While the Honolulu Police Department has issued nearly 2,000 warnings since the sit-lie ban went into effect, Broder Van Dyke said there have been few arrests: only two in Waikiki since the sit-lie ban was enacted in September, and only three in the downtown-Chinatown area since that ban took effect in December.

George Szigeti, president of the Hawaii Lodging and Tourism Association, said the sit-lie ban has made Waikiki cleaner and safer. Still, he said that as recently as Tuesday he received an email from a tourist complaining about homeless people.

Buoyed by support from the tourism industry and business owners, the mayor has sought to extend the ban’s boundaries beyond Waikiki. Most recently, he signed a bill to prohibit sitting and lying on pedestrian malls in downtown and Chinatown, including Fort Street Mall.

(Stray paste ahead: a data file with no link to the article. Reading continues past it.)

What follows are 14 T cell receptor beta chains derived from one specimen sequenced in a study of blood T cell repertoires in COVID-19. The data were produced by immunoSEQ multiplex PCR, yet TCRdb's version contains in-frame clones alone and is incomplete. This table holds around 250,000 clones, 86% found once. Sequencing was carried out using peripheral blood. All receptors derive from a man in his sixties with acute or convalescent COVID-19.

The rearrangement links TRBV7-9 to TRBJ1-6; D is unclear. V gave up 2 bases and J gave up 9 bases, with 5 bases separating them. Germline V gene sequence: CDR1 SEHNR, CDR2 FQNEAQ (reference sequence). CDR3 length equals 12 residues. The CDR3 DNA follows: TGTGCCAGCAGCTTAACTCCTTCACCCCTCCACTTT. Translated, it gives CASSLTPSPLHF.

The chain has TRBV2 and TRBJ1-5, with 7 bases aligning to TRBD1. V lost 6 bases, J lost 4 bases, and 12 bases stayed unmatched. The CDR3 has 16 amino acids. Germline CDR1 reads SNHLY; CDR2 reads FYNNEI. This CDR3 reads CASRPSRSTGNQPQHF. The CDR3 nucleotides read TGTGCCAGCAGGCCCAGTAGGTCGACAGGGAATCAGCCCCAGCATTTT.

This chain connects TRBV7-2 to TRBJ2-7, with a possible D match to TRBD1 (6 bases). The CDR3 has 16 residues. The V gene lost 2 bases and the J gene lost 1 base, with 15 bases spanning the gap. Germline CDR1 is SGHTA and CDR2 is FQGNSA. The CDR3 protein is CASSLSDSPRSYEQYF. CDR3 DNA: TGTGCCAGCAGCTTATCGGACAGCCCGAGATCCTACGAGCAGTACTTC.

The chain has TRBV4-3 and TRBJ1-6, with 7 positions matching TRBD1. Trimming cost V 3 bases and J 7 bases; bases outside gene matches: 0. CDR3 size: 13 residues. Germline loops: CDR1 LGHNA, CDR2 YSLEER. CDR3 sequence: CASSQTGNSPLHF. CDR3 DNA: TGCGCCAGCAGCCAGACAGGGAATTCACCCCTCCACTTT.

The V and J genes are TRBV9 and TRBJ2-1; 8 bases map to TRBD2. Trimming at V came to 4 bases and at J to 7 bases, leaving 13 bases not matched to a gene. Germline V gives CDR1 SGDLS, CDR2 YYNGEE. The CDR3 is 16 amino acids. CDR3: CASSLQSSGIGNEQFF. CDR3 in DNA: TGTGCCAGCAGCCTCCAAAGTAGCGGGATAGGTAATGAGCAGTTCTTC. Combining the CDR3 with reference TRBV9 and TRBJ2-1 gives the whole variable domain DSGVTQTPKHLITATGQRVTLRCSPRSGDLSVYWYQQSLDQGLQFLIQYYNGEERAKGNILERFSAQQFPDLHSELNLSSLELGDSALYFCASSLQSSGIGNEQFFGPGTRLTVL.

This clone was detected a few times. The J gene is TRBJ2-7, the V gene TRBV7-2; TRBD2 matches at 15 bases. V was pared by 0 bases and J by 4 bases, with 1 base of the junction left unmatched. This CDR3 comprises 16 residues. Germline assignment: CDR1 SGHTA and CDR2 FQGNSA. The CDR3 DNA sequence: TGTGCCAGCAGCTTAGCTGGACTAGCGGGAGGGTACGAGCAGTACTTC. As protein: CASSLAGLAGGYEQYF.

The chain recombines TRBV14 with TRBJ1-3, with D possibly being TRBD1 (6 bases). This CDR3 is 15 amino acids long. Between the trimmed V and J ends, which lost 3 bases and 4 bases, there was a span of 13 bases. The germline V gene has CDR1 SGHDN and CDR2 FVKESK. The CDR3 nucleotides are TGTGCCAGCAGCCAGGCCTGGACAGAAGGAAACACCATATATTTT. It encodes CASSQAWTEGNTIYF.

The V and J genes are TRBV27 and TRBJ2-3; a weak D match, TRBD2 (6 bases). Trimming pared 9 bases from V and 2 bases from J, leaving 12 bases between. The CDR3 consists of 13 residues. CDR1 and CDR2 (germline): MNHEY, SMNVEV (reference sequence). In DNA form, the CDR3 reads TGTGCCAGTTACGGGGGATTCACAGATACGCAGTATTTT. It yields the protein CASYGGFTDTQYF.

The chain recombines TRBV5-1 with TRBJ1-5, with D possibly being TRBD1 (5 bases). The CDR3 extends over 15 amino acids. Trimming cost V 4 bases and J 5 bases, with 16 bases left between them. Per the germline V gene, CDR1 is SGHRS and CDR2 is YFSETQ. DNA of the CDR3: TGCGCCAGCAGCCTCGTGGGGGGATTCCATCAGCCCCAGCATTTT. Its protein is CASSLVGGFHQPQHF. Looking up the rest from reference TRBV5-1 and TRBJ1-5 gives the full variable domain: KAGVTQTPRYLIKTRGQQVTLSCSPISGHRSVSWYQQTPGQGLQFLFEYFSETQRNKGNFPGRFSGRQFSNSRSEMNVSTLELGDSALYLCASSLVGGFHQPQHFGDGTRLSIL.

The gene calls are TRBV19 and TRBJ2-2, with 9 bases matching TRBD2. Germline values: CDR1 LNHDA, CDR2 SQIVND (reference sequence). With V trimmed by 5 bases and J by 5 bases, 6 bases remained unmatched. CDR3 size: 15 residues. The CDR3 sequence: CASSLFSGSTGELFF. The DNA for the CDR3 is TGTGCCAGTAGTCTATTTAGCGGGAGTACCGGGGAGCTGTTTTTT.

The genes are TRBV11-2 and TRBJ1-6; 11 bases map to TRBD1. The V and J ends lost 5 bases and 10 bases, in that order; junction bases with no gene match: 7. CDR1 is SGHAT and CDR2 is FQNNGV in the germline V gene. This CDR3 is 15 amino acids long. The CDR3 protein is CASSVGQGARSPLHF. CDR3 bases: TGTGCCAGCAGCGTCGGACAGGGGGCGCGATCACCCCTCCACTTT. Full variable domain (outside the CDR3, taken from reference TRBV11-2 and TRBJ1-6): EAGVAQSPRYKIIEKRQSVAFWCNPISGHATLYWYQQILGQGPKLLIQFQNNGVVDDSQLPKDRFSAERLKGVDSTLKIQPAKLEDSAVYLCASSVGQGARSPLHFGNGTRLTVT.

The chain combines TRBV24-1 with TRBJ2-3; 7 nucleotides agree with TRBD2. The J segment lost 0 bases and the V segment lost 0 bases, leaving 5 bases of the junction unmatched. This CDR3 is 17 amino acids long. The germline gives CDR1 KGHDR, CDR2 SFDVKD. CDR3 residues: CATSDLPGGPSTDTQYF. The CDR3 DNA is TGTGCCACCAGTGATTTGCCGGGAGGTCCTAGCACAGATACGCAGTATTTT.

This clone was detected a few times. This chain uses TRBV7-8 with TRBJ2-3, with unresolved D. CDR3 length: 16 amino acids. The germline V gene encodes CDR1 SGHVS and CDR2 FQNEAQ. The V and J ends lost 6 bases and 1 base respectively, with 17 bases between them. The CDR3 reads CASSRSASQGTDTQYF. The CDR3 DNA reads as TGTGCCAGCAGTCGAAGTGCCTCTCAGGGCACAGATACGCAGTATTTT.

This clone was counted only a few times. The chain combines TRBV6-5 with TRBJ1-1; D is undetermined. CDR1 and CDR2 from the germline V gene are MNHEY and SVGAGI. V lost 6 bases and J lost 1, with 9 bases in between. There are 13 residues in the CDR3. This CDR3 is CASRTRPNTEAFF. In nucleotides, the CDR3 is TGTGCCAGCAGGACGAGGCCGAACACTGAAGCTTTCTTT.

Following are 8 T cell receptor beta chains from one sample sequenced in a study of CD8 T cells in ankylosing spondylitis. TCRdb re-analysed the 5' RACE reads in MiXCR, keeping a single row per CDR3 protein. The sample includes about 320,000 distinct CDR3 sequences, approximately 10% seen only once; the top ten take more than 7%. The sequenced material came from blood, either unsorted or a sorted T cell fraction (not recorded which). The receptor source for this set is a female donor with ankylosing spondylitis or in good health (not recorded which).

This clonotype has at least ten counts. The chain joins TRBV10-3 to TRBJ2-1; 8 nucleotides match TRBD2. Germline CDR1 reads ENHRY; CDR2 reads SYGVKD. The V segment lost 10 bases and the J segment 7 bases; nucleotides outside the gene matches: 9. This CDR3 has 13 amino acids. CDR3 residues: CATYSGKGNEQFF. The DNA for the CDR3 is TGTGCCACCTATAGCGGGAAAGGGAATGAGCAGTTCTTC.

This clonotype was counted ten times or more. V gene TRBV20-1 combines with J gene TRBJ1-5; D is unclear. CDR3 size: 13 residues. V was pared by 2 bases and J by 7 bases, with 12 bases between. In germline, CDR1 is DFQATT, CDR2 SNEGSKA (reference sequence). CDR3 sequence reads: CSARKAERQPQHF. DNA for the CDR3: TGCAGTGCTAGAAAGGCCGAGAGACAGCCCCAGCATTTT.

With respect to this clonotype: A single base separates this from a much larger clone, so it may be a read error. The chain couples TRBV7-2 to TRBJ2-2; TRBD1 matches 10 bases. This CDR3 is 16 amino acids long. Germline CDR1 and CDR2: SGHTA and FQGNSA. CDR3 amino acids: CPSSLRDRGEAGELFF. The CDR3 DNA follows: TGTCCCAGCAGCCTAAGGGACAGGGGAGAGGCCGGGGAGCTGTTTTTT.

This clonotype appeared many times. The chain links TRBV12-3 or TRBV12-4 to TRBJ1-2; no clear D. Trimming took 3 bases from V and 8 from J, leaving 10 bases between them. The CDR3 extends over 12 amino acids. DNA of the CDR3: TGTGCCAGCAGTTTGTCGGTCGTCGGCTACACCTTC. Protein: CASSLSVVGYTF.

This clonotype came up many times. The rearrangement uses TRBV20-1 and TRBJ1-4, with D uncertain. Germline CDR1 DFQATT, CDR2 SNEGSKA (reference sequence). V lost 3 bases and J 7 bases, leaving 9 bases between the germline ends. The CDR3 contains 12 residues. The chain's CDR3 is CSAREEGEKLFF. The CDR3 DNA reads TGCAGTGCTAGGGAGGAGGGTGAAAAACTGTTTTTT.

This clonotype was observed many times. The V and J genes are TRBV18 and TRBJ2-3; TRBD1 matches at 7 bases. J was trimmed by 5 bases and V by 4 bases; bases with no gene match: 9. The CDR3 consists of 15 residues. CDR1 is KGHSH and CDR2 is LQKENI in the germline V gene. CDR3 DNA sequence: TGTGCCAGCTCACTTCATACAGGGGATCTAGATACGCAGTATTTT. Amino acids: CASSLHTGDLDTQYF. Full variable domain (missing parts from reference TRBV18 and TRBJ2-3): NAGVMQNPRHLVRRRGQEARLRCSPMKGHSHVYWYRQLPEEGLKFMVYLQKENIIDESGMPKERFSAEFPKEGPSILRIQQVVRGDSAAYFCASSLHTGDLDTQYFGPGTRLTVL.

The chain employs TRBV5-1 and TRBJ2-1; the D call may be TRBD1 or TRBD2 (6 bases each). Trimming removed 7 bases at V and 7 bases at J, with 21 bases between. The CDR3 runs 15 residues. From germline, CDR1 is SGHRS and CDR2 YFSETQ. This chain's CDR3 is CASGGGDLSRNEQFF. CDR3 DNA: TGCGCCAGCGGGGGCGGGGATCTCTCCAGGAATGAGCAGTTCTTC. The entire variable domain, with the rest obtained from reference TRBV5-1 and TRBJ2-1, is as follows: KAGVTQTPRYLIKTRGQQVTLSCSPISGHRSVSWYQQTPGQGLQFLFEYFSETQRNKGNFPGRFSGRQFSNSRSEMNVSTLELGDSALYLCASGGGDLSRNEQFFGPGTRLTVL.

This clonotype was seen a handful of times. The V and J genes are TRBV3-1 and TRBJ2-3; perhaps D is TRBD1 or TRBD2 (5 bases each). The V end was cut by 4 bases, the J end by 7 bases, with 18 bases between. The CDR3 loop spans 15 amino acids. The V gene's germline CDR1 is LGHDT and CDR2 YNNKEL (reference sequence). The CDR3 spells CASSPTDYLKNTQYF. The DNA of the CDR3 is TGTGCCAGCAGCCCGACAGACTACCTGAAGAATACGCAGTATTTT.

But forcing homeless people to migrate to the fringes of the city doesn’t solve the problem, it just moves it out of sight, their advocates contend.

Vladmir Berzansky homeless man

Vladmir Berzansky pushes his cart of belongings through downtown Honolulu. Berzansky didn’t have a place to live when this photo was taken in 2012 and often spent part each day sitting on a bench in Fort Street Mall. Under the city’s new sit-lie laws, that is now illegal.

Anita Hofschneider/Civil Beat

While Caldwell has said that one effect of sit-lie bans should be to convince more people to stay at shelters, data collected by the social service organization PHOCUSED shows that vacancy rates for emergency shelters have remained relatively steady since sit-lie bans went into effect.

Meanwhile, homeless camps have ballooned in Kakaako and Kalihi, which aren’t included in the city’s sit-lie bans.

And while business owners may be pleased with the cleaner streets, many homeless people feel victimized, advocates say.

Chun Oakland said she is supporting SB 269 because convictions for disobeying the sit-lie ban would make it harder for homeless people to find housing.